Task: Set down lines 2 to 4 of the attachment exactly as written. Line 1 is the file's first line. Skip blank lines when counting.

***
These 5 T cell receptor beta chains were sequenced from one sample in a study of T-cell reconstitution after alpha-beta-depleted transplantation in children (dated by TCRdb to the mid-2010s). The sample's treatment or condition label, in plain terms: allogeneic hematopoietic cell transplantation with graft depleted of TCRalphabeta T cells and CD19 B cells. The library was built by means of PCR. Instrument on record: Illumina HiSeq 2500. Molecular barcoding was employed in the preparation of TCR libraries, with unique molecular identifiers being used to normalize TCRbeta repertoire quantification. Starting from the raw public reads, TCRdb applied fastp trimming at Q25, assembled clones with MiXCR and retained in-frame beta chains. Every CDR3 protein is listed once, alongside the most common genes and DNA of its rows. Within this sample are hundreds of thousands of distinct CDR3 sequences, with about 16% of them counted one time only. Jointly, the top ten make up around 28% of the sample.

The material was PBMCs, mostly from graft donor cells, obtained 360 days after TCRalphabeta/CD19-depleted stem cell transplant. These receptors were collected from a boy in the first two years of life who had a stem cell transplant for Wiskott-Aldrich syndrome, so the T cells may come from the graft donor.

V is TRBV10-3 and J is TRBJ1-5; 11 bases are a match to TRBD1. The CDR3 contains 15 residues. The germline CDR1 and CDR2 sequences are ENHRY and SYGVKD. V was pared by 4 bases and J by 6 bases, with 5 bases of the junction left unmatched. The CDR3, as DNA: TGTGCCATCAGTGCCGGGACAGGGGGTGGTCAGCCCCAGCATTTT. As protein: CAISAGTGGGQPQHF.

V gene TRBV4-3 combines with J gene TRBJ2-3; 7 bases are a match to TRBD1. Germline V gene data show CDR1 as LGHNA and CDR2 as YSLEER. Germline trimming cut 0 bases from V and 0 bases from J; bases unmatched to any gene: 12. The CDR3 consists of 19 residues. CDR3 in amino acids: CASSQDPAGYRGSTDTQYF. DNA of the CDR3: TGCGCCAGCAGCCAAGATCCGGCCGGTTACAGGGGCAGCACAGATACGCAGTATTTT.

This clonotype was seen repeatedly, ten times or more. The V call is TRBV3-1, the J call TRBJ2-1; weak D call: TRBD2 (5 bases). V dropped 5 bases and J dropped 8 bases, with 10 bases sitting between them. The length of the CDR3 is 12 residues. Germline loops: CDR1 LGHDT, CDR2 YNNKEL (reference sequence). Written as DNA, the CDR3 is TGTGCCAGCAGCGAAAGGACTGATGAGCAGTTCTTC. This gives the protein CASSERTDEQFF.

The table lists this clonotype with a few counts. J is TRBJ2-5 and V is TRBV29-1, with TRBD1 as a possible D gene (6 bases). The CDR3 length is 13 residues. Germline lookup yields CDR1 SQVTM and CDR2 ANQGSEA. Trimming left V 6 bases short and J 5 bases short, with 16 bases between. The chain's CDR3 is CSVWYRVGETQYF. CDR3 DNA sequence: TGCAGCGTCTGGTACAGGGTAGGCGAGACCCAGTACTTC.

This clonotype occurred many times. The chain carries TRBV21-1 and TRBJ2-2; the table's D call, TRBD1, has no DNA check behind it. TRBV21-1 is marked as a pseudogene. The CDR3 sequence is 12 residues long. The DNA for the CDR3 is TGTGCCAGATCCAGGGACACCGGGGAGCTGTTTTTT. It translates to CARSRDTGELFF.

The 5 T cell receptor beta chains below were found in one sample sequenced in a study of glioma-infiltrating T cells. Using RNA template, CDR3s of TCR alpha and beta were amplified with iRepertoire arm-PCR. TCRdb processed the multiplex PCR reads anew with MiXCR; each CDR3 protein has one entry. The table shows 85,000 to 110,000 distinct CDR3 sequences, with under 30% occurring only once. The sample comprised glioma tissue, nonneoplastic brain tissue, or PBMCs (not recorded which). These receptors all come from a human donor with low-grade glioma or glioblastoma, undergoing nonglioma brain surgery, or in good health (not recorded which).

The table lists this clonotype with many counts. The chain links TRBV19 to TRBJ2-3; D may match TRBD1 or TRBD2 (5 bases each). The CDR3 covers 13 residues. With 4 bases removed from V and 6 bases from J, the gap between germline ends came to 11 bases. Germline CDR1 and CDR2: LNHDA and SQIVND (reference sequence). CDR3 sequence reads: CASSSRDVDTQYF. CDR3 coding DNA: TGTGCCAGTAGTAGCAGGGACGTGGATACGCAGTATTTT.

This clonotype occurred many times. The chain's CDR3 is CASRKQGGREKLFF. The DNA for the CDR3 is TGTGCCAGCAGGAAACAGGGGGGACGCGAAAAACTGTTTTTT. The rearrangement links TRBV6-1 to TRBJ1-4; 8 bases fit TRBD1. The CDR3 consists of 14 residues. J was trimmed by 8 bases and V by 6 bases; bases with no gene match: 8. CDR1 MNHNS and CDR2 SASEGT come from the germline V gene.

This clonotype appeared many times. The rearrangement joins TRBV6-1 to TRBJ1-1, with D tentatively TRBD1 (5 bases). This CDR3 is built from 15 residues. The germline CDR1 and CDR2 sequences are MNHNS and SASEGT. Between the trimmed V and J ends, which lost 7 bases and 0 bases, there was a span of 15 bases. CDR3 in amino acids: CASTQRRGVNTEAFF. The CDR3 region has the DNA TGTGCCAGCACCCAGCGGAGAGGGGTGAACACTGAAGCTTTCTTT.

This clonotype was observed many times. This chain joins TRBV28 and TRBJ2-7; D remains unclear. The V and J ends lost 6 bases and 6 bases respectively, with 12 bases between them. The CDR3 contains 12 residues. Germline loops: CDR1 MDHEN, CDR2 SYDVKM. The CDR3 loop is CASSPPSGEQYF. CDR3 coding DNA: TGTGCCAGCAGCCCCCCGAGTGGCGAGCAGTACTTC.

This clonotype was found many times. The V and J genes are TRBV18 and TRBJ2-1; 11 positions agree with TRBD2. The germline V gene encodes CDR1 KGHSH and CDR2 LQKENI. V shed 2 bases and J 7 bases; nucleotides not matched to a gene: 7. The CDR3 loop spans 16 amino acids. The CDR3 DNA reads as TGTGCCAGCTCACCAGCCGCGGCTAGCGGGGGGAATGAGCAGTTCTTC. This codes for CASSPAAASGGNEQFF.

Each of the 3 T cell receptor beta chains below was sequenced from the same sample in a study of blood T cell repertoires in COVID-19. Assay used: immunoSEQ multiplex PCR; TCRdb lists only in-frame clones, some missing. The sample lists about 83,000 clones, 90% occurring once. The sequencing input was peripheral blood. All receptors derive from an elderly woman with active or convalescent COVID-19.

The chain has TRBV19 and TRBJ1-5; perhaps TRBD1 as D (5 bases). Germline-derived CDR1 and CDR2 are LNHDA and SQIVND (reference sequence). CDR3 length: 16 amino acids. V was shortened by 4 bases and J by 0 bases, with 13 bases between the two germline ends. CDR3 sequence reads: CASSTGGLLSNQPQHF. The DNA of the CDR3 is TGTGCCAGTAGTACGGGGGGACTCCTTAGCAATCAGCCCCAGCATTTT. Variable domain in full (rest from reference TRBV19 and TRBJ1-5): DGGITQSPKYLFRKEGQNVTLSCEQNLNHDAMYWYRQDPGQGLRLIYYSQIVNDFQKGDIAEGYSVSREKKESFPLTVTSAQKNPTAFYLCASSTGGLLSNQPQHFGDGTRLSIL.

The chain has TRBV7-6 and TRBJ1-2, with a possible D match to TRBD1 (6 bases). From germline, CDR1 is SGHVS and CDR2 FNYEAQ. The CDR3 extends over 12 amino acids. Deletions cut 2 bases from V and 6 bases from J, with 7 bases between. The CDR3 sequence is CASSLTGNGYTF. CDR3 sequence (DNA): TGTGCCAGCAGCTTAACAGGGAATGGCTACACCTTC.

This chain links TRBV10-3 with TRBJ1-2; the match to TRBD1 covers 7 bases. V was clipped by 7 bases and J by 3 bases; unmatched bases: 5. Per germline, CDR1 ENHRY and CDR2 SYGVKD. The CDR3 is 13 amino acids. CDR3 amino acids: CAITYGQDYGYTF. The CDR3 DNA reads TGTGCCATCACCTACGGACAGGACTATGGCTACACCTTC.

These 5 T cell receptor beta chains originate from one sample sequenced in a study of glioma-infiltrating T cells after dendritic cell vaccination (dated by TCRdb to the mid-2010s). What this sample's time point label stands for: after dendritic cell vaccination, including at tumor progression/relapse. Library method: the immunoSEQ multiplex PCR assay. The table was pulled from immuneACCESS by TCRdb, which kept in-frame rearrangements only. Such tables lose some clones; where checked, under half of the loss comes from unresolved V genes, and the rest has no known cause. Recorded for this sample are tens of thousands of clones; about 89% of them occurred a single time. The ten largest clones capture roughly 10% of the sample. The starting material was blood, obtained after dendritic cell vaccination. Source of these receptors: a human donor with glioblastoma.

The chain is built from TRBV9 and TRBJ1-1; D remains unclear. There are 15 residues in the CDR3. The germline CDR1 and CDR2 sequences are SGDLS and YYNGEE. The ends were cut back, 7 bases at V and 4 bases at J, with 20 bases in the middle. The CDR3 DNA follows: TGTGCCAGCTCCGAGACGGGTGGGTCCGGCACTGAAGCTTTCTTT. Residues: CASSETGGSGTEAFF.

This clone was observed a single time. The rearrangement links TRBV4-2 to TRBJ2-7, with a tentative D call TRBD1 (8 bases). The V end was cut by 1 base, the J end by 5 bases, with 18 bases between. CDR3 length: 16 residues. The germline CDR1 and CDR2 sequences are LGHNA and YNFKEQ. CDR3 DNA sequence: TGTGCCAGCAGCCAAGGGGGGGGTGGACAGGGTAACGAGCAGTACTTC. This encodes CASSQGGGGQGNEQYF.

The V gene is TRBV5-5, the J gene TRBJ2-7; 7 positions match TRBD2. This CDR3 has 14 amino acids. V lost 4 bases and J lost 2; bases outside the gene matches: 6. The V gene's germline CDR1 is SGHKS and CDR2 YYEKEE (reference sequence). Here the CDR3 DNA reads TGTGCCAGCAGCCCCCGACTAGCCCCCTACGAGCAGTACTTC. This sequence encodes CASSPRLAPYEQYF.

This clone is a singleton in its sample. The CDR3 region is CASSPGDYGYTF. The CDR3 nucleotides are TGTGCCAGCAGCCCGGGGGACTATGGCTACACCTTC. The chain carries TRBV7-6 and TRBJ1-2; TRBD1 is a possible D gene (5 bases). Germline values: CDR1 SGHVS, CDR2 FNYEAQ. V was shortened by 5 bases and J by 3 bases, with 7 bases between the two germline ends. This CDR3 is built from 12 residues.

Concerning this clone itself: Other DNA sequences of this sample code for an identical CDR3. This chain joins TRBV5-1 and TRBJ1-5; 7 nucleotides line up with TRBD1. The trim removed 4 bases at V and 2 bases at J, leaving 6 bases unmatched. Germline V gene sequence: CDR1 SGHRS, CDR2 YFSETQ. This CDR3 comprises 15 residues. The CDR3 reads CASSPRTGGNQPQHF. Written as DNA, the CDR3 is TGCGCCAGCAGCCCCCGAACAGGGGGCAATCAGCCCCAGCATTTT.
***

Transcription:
The material was PBMCs, mostly from graft donor cells, obtained 360 days after TCRalphabeta/CD19-depleted stem cell transplant. These receptors were collected from a boy in the first two years of life who had a stem cell transplant for Wiskott-Aldrich syndrome, so the T cells may come from the graft donor.

V is TRBV10-3 and J is TRBJ1-5; 11 bases are a match to TRBD1. The CDR3 contains 15 residues. The germline CDR1 and CDR2 sequences are ENHRY and SYGVKD. V was pared by 4 bases and J by 6 bases, with 5 bases of the junction left unmatched. The CDR3, as DNA: TGTGCCATCAGTGCCGGGACAGGGGGTGGTCAGCCCCAGCATTTT. As protein: CAISAGTGGGQPQHF.

V gene TRBV4-3 combines with J gene TRBJ2-3; 7 bases are a match to TRBD1. Germline V gene data show CDR1 as LGHNA and CDR2 as YSLEER. Germline trimming cut 0 bases from V and 0 bases from J; bases unmatched to any gene: 12. The CDR3 consists of 19 residues. CDR3 in amino acids: CASSQDPAGYRGSTDTQYF. DNA of the CDR3: TGCGCCAGCAGCCAAGATCCGGCCGGTTACAGGGGCAGCACAGATACGCAGTATTTT.